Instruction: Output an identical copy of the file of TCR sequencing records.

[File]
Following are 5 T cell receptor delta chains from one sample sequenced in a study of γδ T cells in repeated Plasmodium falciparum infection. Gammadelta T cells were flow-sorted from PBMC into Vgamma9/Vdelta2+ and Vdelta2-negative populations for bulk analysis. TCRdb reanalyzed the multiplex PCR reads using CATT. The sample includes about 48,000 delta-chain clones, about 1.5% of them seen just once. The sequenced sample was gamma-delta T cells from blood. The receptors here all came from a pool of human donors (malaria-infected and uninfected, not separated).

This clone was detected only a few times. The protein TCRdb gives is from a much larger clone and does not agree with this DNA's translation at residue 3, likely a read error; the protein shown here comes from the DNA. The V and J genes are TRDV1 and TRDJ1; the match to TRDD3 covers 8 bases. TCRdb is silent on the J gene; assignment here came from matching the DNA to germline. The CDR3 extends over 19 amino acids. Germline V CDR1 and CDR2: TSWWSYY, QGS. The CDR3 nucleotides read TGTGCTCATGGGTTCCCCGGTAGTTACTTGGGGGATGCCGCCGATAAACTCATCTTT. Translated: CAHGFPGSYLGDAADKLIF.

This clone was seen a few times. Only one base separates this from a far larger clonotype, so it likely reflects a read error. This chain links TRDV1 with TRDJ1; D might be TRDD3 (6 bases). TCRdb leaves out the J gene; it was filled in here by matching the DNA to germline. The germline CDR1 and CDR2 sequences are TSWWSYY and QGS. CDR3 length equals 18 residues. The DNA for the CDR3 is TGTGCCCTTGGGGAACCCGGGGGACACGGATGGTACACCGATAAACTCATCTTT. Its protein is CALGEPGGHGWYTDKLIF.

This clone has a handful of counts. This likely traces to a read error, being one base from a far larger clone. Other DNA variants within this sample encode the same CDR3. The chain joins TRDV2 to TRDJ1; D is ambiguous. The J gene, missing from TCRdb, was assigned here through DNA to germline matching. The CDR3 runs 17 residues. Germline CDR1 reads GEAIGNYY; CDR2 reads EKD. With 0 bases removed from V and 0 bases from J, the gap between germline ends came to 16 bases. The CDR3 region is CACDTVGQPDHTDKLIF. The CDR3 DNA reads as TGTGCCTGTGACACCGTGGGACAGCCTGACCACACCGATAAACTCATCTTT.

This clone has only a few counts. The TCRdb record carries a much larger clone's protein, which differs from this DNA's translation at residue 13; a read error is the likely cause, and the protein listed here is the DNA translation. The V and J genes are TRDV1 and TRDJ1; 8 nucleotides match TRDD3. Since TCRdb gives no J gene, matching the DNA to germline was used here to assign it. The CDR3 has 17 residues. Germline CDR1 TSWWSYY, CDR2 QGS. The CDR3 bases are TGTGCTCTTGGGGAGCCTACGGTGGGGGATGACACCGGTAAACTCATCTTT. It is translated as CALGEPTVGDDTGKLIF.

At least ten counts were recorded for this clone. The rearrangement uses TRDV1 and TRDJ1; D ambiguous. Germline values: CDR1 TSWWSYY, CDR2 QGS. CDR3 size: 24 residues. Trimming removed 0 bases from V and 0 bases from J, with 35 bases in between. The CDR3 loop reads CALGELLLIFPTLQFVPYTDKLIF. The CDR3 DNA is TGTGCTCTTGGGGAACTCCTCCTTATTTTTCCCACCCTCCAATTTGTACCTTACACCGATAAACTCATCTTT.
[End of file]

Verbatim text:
Following are 5 T cell receptor delta chains from one sample sequenced in a study of γδ T cells in repeated Plasmodium falciparum infection. Gammadelta T cells were flow-sorted from PBMC into Vgamma9/Vdelta2+ and Vdelta2-negative populations for bulk analysis. TCRdb reanalyzed the multiplex PCR reads using CATT. The sample includes about 48,000 delta-chain clones, about 1.5% of them seen just once. The sequenced sample was gamma-delta T cells from blood. The receptors here all came from a pool of human donors (malaria-infected and uninfected, not separated).

This clone was detected only a few times. The protein TCRdb gives is from a much larger clone and does not agree with this DNA's translation at residue 3, likely a read error; the protein shown here comes from the DNA. The V and J genes are TRDV1 and TRDJ1; the match to TRDD3 covers 8 bases. TCRdb is silent on the J gene; assignment here came from matching the DNA to germline. The CDR3 extends over 19 amino acids. Germline V CDR1 and CDR2: TSWWSYY, QGS. The CDR3 nucleotides read TGTGCTCATGGGTTCCCCGGTAGTTACTTGGGGGATGCCGCCGATAAACTCATCTTT. Translated: CAHGFPGSYLGDAADKLIF.

This clone was seen a few times. Only one base separates this from a far larger clonotype, so it likely reflects a read error. This chain links TRDV1 with TRDJ1; D might be TRDD3 (6 bases). TCRdb leaves out the J gene; it was filled in here by matching the DNA to germline. The germline CDR1 and CDR2 sequences are TSWWSYY and QGS. CDR3 length equals 18 residues. The DNA for the CDR3 is TGTGCCCTTGGGGAACCCGGGGGACACGGATGGTACACCGATAAACTCATCTTT. Its protein is CALGEPGGHGWYTDKLIF.

This clone has a handful of counts. This likely traces to a read error, being one base from a far larger clone. Other DNA variants within this sample encode the same CDR3. The chain joins TRDV2 to TRDJ1; D is ambiguous. The J gene, missing from TCRdb, was assigned here through DNA to germline matching. The CDR3 runs 17 residues. Germline CDR1 reads GEAIGNYY; CDR2 reads EKD. With 0 bases removed from V and 0 bases from J, the gap between germline ends came to 16 bases. The CDR3 region is CACDTVGQPDHTDKLIF. The CDR3 DNA reads as TGTGCCTGTGACACCGTGGGACAGCCTGACCACACCGATAAACTCATCTTT.

This clone has only a few counts. The TCRdb record carries a much larger clone's protein, which differs from this DNA's translation at residue 13; a read error is the likely cause, and the protein listed here is the DNA translation. The V and J genes are TRDV1 and TRDJ1; 8 nucleotides match TRDD3. Since TCRdb gives no J gene, matching the DNA to germline was used here to assign it. The CDR3 has 17 residues. Germline CDR1 TSWWSYY, CDR2 QGS. The CDR3 bases are TGTGCTCTTGGGGAGCCTACGGTGGGGGATGACACCGGTAAACTCATCTTT. It is translated as CALGEPTVGDDTGKLIF.

At least ten counts were recorded for this clone. The rearrangement uses TRDV1 and TRDJ1; D ambiguous. Germline values: CDR1 TSWWSYY, CDR2 QGS. CDR3 size: 24 residues. Trimming removed 0 bases from V and 0 bases from J, with 35 bases in between. The CDR3 loop reads CALGELLLIFPTLQFVPYTDKLIF. The CDR3 DNA is TGTGCTCTTGGGGAACTCCTCCTTATTTTTCCCACCCTCCAATTTGTACCTTACACCGATAAACTCATCTTT.